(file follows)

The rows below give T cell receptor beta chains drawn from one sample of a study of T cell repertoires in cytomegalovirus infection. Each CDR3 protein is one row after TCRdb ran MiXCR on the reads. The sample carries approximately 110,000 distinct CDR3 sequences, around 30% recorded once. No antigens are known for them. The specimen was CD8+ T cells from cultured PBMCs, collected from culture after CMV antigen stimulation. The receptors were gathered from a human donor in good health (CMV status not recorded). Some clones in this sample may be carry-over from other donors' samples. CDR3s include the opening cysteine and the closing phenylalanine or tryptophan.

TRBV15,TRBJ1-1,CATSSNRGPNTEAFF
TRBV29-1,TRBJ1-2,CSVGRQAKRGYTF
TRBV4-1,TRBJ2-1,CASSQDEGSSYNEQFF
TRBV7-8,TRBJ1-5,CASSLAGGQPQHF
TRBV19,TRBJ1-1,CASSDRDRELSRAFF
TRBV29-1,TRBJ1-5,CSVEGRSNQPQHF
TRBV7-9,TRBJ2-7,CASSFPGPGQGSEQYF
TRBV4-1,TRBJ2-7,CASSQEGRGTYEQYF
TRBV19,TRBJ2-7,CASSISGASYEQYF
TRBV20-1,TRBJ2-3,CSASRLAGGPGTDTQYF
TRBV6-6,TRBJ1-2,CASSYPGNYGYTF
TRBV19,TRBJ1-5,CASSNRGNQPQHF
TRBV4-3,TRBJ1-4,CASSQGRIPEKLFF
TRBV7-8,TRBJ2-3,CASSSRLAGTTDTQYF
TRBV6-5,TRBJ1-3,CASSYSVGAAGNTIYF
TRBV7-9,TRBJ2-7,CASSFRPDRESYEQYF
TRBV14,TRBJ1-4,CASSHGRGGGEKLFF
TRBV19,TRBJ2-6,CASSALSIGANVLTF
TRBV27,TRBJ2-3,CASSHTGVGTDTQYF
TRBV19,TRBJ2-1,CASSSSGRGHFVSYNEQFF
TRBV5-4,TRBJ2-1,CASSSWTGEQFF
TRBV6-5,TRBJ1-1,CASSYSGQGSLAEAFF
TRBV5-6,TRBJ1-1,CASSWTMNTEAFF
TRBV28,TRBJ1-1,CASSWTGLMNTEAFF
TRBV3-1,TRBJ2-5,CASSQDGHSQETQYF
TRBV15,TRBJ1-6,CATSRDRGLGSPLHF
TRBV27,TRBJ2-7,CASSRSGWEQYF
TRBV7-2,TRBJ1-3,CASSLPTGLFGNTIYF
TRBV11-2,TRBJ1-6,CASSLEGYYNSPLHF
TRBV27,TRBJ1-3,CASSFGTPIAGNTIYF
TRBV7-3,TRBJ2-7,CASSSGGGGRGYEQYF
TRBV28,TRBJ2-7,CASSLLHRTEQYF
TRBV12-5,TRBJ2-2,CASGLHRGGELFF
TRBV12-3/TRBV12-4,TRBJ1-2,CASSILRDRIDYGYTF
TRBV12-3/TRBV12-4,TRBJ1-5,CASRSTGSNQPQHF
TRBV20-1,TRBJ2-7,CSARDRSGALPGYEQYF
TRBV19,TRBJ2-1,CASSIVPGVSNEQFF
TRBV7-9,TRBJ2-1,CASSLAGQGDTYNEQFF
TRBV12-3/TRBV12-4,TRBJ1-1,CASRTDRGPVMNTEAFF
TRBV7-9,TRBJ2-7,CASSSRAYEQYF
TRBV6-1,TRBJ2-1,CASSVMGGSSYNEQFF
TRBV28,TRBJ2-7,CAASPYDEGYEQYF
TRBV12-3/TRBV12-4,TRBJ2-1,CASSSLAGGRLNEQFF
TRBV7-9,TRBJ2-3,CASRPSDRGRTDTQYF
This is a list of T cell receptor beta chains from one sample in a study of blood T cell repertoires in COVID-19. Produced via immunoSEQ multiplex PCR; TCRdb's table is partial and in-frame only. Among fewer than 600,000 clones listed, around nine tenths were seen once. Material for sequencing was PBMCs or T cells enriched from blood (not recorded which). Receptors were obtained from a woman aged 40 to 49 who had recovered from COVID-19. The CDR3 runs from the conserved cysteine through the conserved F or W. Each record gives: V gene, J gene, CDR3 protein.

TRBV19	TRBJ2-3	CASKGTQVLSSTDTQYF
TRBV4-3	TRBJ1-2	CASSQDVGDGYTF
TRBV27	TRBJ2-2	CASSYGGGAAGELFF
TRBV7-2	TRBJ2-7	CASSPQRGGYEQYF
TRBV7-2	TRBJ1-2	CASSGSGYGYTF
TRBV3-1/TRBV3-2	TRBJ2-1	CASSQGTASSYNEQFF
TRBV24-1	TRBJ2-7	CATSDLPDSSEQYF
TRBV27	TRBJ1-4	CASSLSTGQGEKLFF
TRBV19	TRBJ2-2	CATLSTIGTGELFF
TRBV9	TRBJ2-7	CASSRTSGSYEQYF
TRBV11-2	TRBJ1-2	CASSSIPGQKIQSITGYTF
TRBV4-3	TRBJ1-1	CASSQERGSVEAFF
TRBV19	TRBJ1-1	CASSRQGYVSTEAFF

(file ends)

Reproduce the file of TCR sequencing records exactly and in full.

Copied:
The rows below give T cell receptor beta chains drawn from one sample of a study of T cell repertoires in cytomegalovirus infection. Each CDR3 protein is one row after TCRdb ran MiXCR on the reads. The sample carries approximately 110,000 distinct CDR3 sequences, around 30% recorded once. No antigens are known for them. The specimen was CD8+ T cells from cultured PBMCs, collected from culture after CMV antigen stimulation. The receptors were gathered from a human donor in good health (CMV status not recorded). Some clones in this sample may be carry-over from other donors' samples. CDR3s include the opening cysteine and the closing phenylalanine or tryptophan.

TRBV15,TRBJ1-1,CATSSNRGPNTEAFF
TRBV29-1,TRBJ1-2,CSVGRQAKRGYTF
TRBV4-1,TRBJ2-1,CASSQDEGSSYNEQFF
TRBV7-8,TRBJ1-5,CASSLAGGQPQHF
TRBV19,TRBJ1-1,CASSDRDRELSRAFF
TRBV29-1,TRBJ1-5,CSVEGRSNQPQHF
TRBV7-9,TRBJ2-7,CASSFPGPGQGSEQYF
TRBV4-1,TRBJ2-7,CASSQEGRGTYEQYF
TRBV19,TRBJ2-7,CASSISGASYEQYF
TRBV20-1,TRBJ2-3,CSASRLAGGPGTDTQYF
TRBV6-6,TRBJ1-2,CASSYPGNYGYTF
TRBV19,TRBJ1-5,CASSNRGNQPQHF
TRBV4-3,TRBJ1-4,CASSQGRIPEKLFF
TRBV7-8,TRBJ2-3,CASSSRLAGTTDTQYF
TRBV6-5,TRBJ1-3,CASSYSVGAAGNTIYF
TRBV7-9,TRBJ2-7,CASSFRPDRESYEQYF
TRBV14,TRBJ1-4,CASSHGRGGGEKLFF
TRBV19,TRBJ2-6,CASSALSIGANVLTF
TRBV27,TRBJ2-3,CASSHTGVGTDTQYF
TRBV19,TRBJ2-1,CASSSSGRGHFVSYNEQFF
TRBV5-4,TRBJ2-1,CASSSWTGEQFF
TRBV6-5,TRBJ1-1,CASSYSGQGSLAEAFF
TRBV5-6,TRBJ1-1,CASSWTMNTEAFF
TRBV28,TRBJ1-1,CASSWTGLMNTEAFF
TRBV3-1,TRBJ2-5,CASSQDGHSQETQYF
TRBV15,TRBJ1-6,CATSRDRGLGSPLHF
TRBV27,TRBJ2-7,CASSRSGWEQYF
TRBV7-2,TRBJ1-3,CASSLPTGLFGNTIYF
TRBV11-2,TRBJ1-6,CASSLEGYYNSPLHF
TRBV27,TRBJ1-3,CASSFGTPIAGNTIYF
TRBV7-3,TRBJ2-7,CASSSGGGGRGYEQYF
TRBV28,TRBJ2-7,CASSLLHRTEQYF
TRBV12-5,TRBJ2-2,CASGLHRGGELFF
TRBV12-3/TRBV12-4,TRBJ1-2,CASSILRDRIDYGYTF
TRBV12-3/TRBV12-4,TRBJ1-5,CASRSTGSNQPQHF
TRBV20-1,TRBJ2-7,CSARDRSGALPGYEQYF
TRBV19,TRBJ2-1,CASSIVPGVSNEQFF
TRBV7-9,TRBJ2-1,CASSLAGQGDTYNEQFF
TRBV12-3/TRBV12-4,TRBJ1-1,CASRTDRGPVMNTEAFF
TRBV7-9,TRBJ2-7,CASSSRAYEQYF
TRBV6-1,TRBJ2-1,CASSVMGGSSYNEQFF
TRBV28,TRBJ2-7,CAASPYDEGYEQYF
TRBV12-3/TRBV12-4,TRBJ2-1,CASSSLAGGRLNEQFF
TRBV7-9,TRBJ2-3,CASRPSDRGRTDTQYF
This is a list of T cell receptor beta chains from one sample in a study of blood T cell repertoires in COVID-19. Produced via immunoSEQ multiplex PCR; TCRdb's table is partial and in-frame only. Among fewer than 600,000 clones listed, around nine tenths were seen once. Material for sequencing was PBMCs or T cells enriched from blood (not recorded which). Receptors were obtained from a woman aged 40 to 49 who had recovered from COVID-19. The CDR3 runs from the conserved cysteine through the conserved F or W. Each record gives: V gene, J gene, CDR3 protein.

TRBV19	TRBJ2-3	CASKGTQVLSSTDTQYF
TRBV4-3	TRBJ1-2	CASSQDVGDGYTF
TRBV27	TRBJ2-2	CASSYGGGAAGELFF
TRBV7-2	TRBJ2-7	CASSPQRGGYEQYF
TRBV7-2	TRBJ1-2	CASSGSGYGYTF
TRBV3-1/TRBV3-2	TRBJ2-1	CASSQGTASSYNEQFF
TRBV24-1	TRBJ2-7	CATSDLPDSSEQYF
TRBV27	TRBJ1-4	CASSLSTGQGEKLFF
TRBV19	TRBJ2-2	CATLSTIGTGELFF
TRBV9	TRBJ2-7	CASSRTSGSYEQYF
TRBV11-2	TRBJ1-2	CASSSIPGQKIQSITGYTF
TRBV4-3	TRBJ1-1	CASSQERGSVEAFF
TRBV19	TRBJ1-1	CASSRQGYVSTEAFF